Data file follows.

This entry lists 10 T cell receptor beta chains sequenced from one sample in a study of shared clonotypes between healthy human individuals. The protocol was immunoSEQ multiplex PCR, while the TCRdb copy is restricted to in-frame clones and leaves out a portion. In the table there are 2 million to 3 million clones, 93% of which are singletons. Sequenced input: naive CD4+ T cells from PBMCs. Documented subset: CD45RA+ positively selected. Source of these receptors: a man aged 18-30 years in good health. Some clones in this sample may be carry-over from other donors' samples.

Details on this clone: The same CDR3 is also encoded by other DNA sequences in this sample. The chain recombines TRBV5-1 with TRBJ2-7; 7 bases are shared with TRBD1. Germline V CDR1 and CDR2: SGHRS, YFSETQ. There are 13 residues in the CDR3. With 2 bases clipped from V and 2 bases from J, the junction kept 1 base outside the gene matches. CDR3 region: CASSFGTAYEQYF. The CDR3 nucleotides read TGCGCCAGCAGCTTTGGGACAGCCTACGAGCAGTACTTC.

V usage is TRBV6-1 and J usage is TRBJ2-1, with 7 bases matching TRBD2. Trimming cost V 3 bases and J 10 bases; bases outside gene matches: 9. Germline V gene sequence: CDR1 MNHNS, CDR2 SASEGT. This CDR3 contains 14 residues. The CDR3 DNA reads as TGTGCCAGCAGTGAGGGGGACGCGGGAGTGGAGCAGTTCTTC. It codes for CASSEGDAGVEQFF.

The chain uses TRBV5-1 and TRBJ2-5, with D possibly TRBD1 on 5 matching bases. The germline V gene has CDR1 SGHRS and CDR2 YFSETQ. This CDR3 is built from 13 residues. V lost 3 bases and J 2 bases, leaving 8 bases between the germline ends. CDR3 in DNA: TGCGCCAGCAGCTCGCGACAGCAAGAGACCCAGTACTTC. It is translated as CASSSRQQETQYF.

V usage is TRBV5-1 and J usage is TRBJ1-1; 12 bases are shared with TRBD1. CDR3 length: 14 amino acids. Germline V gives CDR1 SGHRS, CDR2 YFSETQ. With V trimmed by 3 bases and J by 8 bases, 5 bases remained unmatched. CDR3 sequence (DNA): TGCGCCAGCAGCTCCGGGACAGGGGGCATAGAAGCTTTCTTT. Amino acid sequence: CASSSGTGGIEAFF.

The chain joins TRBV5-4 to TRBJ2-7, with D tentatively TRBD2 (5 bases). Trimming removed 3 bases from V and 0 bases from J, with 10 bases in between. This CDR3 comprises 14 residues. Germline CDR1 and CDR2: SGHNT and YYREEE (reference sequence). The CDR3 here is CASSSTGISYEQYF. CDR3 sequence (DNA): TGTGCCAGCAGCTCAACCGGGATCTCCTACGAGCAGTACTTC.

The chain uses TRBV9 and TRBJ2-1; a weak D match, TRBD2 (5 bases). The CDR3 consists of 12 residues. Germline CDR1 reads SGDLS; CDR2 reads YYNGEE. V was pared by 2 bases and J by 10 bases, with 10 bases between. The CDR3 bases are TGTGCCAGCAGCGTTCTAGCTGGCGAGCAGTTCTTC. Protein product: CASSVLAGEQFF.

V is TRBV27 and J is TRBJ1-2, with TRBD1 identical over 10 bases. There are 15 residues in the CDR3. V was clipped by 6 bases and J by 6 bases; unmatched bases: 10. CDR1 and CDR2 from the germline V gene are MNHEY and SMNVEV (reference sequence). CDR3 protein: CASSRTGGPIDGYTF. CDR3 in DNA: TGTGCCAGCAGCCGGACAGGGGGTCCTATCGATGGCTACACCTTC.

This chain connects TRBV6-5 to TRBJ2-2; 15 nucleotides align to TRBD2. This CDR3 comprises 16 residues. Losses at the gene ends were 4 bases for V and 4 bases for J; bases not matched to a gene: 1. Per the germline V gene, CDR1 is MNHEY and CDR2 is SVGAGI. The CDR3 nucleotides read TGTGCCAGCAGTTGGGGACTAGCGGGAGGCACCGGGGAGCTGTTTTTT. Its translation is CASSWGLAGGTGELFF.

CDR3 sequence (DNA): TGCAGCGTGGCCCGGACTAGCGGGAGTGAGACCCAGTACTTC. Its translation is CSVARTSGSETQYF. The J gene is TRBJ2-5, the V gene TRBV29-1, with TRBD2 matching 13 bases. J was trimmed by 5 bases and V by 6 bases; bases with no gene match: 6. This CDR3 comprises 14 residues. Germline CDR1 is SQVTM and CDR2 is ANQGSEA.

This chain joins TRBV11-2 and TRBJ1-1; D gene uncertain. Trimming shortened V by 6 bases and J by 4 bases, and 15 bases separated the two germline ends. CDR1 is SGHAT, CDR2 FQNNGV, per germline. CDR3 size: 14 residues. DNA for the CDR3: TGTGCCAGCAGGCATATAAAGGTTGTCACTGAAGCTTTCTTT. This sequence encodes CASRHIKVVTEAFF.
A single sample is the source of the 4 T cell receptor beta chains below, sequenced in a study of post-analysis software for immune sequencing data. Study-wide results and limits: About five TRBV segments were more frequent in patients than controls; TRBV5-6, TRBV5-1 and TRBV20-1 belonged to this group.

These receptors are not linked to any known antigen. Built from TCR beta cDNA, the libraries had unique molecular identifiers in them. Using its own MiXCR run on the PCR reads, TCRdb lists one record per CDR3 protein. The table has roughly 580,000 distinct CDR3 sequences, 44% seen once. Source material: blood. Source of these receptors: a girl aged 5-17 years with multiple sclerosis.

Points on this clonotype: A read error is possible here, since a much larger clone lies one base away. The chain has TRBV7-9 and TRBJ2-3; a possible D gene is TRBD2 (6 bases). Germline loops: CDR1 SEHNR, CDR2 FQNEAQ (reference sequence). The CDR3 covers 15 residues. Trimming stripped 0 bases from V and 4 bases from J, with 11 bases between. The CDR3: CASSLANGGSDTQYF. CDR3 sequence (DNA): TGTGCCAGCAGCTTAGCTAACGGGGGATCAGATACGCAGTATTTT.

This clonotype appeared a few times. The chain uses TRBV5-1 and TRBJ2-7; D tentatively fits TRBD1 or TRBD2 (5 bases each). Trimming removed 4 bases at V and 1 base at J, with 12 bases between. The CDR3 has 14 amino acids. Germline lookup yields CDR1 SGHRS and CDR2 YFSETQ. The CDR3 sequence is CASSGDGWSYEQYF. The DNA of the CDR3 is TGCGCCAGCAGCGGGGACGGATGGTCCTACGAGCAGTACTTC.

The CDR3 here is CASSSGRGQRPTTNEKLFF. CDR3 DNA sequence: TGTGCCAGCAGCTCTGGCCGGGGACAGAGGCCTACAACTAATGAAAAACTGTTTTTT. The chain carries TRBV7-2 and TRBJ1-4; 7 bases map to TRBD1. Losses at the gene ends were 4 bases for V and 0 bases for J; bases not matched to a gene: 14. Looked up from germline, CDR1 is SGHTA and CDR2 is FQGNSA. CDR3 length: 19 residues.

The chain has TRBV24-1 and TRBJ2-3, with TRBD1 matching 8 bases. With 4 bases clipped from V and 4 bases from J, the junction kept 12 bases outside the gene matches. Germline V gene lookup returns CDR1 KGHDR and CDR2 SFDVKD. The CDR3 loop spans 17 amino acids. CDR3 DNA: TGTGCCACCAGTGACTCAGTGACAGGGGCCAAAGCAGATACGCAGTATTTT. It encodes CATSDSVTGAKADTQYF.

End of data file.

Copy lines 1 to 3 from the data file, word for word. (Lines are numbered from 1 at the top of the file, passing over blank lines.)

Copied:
This entry lists 10 T cell receptor beta chains sequenced from one sample in a study of shared clonotypes between healthy human individuals. The protocol was immunoSEQ multiplex PCR, while the TCRdb copy is restricted to in-frame clones and leaves out a portion. In the table there are 2 million to 3 million clones, 93% of which are singletons. Sequenced input: naive CD4+ T cells from PBMCs. Documented subset: CD45RA+ positively selected. Source of these receptors: a man aged 18-30 years in good health. Some clones in this sample may be carry-over from other donors' samples.

Details on this clone: The same CDR3 is also encoded by other DNA sequences in this sample. The chain recombines TRBV5-1 with TRBJ2-7; 7 bases are shared with TRBD1. Germline V CDR1 and CDR2: SGHRS, YFSETQ. There are 13 residues in the CDR3. With 2 bases clipped from V and 2 bases from J, the junction kept 1 base outside the gene matches. CDR3 region: CASSFGTAYEQYF. The CDR3 nucleotides read TGCGCCAGCAGCTTTGGGACAGCCTACGAGCAGTACTTC.

V usage is TRBV6-1 and J usage is TRBJ2-1, with 7 bases matching TRBD2. Trimming cost V 3 bases and J 10 bases; bases outside gene matches: 9. Germline V gene sequence: CDR1 MNHNS, CDR2 SASEGT. This CDR3 contains 14 residues. The CDR3 DNA reads as TGTGCCAGCAGTGAGGGGGACGCGGGAGTGGAGCAGTTCTTC. It codes for CASSEGDAGVEQFF.